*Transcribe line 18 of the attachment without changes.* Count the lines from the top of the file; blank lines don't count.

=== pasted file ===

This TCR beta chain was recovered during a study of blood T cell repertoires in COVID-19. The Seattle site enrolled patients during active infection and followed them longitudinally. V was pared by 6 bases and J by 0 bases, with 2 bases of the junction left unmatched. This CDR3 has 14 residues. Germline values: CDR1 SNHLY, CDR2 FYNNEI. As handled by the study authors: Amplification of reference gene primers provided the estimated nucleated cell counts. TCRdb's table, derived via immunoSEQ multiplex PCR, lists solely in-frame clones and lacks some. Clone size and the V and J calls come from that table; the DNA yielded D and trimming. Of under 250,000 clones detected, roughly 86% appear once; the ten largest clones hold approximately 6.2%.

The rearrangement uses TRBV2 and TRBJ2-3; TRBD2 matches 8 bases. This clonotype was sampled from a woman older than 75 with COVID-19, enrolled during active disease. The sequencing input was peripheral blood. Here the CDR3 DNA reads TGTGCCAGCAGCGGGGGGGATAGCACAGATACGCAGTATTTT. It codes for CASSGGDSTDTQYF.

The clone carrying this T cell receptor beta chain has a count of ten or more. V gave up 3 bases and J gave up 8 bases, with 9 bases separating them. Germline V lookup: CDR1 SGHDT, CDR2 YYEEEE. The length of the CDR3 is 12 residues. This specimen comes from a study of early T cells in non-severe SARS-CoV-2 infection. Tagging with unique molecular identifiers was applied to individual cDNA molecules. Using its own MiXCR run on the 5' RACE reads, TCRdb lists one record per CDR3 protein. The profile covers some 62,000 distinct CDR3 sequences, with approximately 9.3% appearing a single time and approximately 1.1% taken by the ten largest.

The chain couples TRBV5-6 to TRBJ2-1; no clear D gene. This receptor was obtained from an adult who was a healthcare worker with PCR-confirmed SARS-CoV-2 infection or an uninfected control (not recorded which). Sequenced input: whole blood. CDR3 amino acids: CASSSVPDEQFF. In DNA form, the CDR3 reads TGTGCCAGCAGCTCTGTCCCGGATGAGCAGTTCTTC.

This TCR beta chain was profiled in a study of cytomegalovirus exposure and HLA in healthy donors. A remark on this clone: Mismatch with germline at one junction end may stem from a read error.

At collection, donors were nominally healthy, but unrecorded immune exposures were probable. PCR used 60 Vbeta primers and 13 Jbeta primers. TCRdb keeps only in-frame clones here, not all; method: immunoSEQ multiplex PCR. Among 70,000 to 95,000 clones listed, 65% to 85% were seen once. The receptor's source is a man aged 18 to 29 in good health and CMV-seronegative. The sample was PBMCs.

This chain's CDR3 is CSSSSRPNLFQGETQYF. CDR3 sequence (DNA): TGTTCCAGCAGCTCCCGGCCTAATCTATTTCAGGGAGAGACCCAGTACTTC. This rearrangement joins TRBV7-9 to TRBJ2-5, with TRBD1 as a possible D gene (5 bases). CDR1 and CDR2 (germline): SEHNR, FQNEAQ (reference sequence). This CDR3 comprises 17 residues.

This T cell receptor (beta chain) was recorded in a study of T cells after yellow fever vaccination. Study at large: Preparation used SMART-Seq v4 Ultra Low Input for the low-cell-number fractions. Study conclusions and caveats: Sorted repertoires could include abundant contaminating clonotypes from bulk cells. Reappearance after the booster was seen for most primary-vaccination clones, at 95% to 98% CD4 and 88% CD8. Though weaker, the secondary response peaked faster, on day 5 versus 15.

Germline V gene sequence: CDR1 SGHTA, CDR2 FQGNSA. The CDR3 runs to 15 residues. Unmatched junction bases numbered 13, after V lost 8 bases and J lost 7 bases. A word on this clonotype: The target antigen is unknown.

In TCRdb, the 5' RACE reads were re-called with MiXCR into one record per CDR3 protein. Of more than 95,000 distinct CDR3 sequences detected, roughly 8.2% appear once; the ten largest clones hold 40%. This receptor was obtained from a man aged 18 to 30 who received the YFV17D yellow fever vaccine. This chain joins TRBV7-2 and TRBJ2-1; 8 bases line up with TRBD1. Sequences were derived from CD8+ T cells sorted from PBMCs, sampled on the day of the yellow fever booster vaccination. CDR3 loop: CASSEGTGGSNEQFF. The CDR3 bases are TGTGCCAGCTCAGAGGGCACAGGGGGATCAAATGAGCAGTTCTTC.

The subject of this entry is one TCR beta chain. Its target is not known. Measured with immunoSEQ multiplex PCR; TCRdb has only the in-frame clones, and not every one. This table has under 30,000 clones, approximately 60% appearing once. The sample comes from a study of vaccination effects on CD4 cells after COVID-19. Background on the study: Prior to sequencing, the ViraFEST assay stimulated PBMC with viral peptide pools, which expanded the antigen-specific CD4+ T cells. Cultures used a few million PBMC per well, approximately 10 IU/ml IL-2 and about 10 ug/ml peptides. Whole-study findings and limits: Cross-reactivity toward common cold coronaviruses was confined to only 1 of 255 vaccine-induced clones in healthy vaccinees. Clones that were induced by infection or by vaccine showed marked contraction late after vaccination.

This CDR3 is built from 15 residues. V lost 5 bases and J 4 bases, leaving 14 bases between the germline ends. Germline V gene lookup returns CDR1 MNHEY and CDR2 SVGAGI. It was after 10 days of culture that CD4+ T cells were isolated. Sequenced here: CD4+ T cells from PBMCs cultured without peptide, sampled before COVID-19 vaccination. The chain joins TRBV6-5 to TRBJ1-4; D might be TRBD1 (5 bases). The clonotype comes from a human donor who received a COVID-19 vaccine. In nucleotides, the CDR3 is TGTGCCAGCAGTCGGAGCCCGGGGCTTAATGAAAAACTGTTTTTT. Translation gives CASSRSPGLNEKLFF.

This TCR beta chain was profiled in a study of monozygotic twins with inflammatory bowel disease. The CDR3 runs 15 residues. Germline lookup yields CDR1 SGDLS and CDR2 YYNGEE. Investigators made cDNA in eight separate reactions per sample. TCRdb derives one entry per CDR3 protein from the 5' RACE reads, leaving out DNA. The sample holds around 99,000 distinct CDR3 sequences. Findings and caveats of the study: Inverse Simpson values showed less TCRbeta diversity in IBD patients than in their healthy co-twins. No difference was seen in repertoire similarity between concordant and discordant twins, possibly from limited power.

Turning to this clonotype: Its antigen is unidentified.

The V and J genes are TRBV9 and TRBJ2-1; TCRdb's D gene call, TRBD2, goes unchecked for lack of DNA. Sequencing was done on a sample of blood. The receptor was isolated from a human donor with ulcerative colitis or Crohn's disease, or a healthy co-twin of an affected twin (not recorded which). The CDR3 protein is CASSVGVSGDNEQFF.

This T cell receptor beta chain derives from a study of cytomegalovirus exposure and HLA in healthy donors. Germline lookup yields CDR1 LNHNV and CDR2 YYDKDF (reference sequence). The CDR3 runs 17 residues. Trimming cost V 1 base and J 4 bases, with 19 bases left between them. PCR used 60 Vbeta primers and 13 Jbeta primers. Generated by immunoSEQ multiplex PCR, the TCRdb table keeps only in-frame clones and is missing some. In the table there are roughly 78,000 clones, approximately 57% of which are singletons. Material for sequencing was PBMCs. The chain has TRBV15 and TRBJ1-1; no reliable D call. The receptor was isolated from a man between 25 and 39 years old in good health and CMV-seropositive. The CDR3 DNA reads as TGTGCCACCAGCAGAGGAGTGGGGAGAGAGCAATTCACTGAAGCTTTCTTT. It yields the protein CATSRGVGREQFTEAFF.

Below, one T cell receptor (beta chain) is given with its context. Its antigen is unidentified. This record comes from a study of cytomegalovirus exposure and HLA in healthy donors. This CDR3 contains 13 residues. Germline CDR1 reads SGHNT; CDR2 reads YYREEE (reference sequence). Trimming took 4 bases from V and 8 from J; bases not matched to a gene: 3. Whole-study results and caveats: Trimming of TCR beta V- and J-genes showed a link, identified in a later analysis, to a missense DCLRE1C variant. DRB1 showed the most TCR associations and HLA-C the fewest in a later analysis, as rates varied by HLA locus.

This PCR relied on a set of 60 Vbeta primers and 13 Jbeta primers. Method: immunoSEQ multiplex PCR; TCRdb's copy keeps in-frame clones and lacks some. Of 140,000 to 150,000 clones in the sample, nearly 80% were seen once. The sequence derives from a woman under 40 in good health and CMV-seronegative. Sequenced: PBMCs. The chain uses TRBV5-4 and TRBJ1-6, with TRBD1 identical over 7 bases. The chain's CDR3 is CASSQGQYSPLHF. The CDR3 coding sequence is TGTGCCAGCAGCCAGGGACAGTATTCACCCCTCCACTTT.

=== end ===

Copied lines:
This PCR relied on a set of 60 Vbeta primers and 13 Jbeta primers. Method: immunoSEQ multiplex PCR; TCRdb's copy keeps in-frame clones and lacks some. Of 140,000 to 150,000 clones in the sample, nearly 80% were seen once. The sequence derives from a woman under 40 in good health and CMV-seronegative. Sequenced: PBMCs. The chain uses TRBV5-4 and TRBJ1-6, with TRBD1 identical over 7 bases. The chain's CDR3 is CASSQGQYSPLHF. The CDR3 coding sequence is TGTGCCAGCAGCCAGGGACAGTATTCACCCCTCCACTTT.